Stanley Silverman


Stanley Silverman was born in New York City and attended The High School of Performing Arts. He was, in fact, the model for Bruno in the film, Fame. His early influences included an encounter with comedian Jerry Lewis, who he met through his mother, a card playing cohort of Lewis' mother Rae. Silverman credits Lewis' influence for his sense of mischief, a trait that is prevalent in his musical personality to this day.

Early musical experience included a stint playing guitar with a western swing band and appearances at the Brussels World Fair with his college jazz quintet. Silverman studied with Leon Kirchner and Darius Milhaud. His graduate thesis, an opus 1, had the distinction of a premiere at the Kennedy White House.

After graduation he pursued a career as a concert guitarist performing frequently with The New York Philharmonic, The Boston Symphony, The Chamber Music Society of Lincoln Center and at festivals such as Marlboro and Ojai, working with Bernstein, Boulez, Foss, and Schuller before turning his attention to composing full time.

As a guitarist Silverman specialized in new music, performing and recording many premieres. As a composer he was part of a group of composer-performers led by Charles Wuorinen in New York.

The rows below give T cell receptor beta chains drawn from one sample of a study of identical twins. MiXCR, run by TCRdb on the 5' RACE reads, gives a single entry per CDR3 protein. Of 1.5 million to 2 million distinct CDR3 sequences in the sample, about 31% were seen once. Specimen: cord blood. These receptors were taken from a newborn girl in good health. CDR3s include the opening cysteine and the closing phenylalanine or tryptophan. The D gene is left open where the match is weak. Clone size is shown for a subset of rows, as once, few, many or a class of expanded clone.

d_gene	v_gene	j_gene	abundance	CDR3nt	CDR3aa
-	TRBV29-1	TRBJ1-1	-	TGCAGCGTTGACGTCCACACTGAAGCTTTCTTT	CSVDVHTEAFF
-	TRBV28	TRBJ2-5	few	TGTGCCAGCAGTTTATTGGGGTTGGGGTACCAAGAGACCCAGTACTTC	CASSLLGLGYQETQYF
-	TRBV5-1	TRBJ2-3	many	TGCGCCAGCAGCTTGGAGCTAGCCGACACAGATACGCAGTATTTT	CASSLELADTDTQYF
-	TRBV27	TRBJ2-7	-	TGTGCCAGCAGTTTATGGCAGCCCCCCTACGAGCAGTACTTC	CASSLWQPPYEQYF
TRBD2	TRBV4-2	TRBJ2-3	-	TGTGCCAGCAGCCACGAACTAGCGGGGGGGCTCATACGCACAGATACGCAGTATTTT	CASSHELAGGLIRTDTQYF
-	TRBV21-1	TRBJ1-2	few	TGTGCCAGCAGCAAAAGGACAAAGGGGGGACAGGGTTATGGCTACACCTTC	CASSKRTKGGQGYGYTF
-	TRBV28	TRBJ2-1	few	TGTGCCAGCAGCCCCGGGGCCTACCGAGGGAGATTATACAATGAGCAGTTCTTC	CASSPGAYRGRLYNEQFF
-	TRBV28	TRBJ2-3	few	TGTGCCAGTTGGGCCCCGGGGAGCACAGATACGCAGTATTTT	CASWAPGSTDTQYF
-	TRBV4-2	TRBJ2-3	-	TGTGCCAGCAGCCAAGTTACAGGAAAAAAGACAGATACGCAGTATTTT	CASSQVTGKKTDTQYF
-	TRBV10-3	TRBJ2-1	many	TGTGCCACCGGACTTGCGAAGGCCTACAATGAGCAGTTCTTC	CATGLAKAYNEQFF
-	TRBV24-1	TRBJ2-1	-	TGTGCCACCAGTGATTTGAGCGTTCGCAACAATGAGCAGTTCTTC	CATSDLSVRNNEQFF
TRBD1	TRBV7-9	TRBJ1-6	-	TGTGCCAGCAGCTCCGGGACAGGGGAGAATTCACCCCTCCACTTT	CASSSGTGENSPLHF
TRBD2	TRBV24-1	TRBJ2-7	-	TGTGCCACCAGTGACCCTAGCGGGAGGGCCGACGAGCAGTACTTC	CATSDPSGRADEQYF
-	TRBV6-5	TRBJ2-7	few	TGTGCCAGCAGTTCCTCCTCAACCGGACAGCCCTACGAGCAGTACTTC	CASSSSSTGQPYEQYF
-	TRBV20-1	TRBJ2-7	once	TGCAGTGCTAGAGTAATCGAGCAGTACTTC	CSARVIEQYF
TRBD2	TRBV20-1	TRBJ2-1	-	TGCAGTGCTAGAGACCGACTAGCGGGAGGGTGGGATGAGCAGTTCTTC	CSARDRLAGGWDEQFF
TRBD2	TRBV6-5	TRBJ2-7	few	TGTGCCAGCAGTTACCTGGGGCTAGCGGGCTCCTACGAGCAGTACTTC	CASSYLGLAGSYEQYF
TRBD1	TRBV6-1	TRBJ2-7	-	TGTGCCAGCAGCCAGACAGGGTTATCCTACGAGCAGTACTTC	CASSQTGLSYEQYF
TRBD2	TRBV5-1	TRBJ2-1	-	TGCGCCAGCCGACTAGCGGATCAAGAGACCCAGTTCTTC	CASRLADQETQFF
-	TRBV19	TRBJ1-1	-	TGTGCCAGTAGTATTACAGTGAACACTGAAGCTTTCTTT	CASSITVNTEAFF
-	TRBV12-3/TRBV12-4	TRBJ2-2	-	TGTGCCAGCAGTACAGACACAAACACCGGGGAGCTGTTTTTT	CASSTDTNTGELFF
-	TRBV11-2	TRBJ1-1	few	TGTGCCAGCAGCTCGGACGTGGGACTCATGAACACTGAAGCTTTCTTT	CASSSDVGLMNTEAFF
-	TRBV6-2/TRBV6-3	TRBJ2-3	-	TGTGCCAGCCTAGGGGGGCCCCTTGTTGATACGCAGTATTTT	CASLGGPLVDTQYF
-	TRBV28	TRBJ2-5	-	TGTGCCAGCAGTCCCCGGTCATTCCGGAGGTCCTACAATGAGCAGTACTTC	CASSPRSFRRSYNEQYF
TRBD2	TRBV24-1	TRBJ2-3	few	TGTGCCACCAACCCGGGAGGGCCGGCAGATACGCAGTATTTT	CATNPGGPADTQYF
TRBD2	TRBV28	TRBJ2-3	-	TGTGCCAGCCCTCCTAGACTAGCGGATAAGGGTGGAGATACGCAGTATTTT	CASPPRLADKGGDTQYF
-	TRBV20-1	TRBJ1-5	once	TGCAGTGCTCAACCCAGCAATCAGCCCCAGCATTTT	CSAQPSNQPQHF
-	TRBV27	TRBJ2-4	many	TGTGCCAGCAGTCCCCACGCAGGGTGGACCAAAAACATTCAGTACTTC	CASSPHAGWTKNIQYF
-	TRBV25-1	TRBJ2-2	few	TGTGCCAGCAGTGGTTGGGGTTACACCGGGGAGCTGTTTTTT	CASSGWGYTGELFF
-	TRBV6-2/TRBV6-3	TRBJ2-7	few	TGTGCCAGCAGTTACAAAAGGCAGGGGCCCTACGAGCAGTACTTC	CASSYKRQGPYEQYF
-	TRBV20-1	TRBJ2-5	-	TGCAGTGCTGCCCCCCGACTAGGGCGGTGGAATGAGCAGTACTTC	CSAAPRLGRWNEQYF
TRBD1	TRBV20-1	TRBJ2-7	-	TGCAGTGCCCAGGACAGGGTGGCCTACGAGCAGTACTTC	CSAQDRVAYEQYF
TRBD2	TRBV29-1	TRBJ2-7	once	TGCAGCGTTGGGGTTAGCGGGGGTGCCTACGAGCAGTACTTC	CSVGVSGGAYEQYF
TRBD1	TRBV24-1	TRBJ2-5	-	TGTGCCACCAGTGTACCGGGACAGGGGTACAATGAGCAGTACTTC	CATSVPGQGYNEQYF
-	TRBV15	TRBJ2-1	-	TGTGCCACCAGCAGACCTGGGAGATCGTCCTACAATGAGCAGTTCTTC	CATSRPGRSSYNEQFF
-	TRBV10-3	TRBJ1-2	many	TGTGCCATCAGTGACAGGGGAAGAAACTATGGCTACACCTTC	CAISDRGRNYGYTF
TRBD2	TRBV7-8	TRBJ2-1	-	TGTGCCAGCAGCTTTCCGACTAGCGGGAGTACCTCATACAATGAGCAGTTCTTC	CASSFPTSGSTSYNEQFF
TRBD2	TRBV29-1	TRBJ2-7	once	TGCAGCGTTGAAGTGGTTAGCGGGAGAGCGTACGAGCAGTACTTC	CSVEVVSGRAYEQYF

Silverman taught at Tanglewood during the 1960s and in 1965 was appointed music director of The Lincoln Center Repertory Theater before joining Canada's Stratford Festival at the invitation of Glenn Gould. There he composed music for the Shakespeare plays working primarily with directors Michael Langham and John Hirsch. Major performances during this era included the Monday Evening Concerts, founded by Stravinsky in Los Angeles, and the ORTF radio (France Musique), Paris.

In 1968 Silverman began collaborating with playwright/director Richard Foreman resulting in several works of music-theatre.

During the 1980s Silverman enjoyed a brief and successful directing career. Recently, while devoting full time to composing, he became a consultant to Reveille TV, Electus and NBC Specials.

Major Influences include Henry Purcell, Arnold Schoenberg, Django Reinhardt, Rodgers and Hart, and Cuban charanga. Read More...